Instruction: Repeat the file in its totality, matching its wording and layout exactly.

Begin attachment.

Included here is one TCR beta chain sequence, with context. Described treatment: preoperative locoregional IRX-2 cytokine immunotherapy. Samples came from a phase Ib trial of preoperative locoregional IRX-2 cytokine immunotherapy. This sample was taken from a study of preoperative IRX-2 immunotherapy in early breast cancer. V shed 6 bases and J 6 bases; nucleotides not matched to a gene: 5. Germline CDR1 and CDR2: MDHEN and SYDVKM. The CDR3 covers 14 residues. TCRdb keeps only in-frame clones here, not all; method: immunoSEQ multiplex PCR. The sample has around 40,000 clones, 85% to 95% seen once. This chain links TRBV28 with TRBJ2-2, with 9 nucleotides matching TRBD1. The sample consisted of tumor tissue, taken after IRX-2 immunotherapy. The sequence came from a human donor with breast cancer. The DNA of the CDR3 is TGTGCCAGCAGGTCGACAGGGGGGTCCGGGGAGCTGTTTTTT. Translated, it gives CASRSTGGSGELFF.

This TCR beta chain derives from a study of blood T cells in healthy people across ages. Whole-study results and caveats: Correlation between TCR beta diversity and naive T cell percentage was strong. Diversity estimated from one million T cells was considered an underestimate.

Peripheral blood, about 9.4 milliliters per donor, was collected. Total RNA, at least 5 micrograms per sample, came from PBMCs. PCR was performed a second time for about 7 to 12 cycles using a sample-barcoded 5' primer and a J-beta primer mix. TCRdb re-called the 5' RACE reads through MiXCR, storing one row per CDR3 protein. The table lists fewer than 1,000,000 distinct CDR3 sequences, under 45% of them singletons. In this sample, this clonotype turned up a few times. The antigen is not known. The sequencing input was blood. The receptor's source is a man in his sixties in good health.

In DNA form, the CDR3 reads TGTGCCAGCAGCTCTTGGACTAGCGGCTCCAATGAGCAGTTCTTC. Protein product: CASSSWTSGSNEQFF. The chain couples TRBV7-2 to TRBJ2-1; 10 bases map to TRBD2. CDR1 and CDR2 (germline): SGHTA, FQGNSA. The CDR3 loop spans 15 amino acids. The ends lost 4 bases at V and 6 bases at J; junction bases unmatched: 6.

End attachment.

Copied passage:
Included here is one TCR beta chain sequence, with context. Described treatment: preoperative locoregional IRX-2 cytokine immunotherapy. Samples came from a phase Ib trial of preoperative locoregional IRX-2 cytokine immunotherapy. This sample was taken from a study of preoperative IRX-2 immunotherapy in early breast cancer. V shed 6 bases and J 6 bases; nucleotides not matched to a gene: 5. Germline CDR1 and CDR2: MDHEN and SYDVKM. The CDR3 covers 14 residues. TCRdb keeps only in-frame clones here, not all; method: immunoSEQ multiplex PCR. The sample has around 40,000 clones, 85% to 95% seen once. This chain links TRBV28 with TRBJ2-2, with 9 nucleotides matching TRBD1. The sample consisted of tumor tissue, taken after IRX-2 immunotherapy. The sequence came from a human donor with breast cancer. The DNA of the CDR3 is TGTGCCAGCAGGTCGACAGGGGGGTCCGGGGAGCTGTTTTTT. Translated, it gives CASRSTGGSGELFF.

This TCR beta chain derives from a study of blood T cells in healthy people across ages. Whole-study results and caveats: Correlation between TCR beta diversity and naive T cell percentage was strong. Diversity estimated from one million T cells was considered an underestimate.

Peripheral blood, about 9.4 milliliters per donor, was collected. Total RNA, at least 5 micrograms per sample, came from PBMCs. PCR was performed a second time for about 7 to 12 cycles using a sample-barcoded 5' primer and a J-beta primer mix. TCRdb re-called the 5' RACE reads through MiXCR, storing one row per CDR3 protein. The table lists fewer than 1,000,000 distinct CDR3 sequences, under 45% of them singletons. In this sample, this clonotype turned up a few times. The antigen is not known. The sequencing input was blood. The receptor's source is a man in his sixties in good health.

In DNA form, the CDR3 reads TGTGCCAGCAGCTCTTGGACTAGCGGCTCCAATGAGCAGTTCTTC. Protein product: CASSSWTSGSNEQFF. The chain couples TRBV7-2 to TRBJ2-1; 10 bases map to TRBD2. CDR1 and CDR2 (germline): SGHTA, FQGNSA. The CDR3 loop spans 15 amino acids. The ends lost 4 bases at V and 6 bases at J; junction bases unmatched: 6.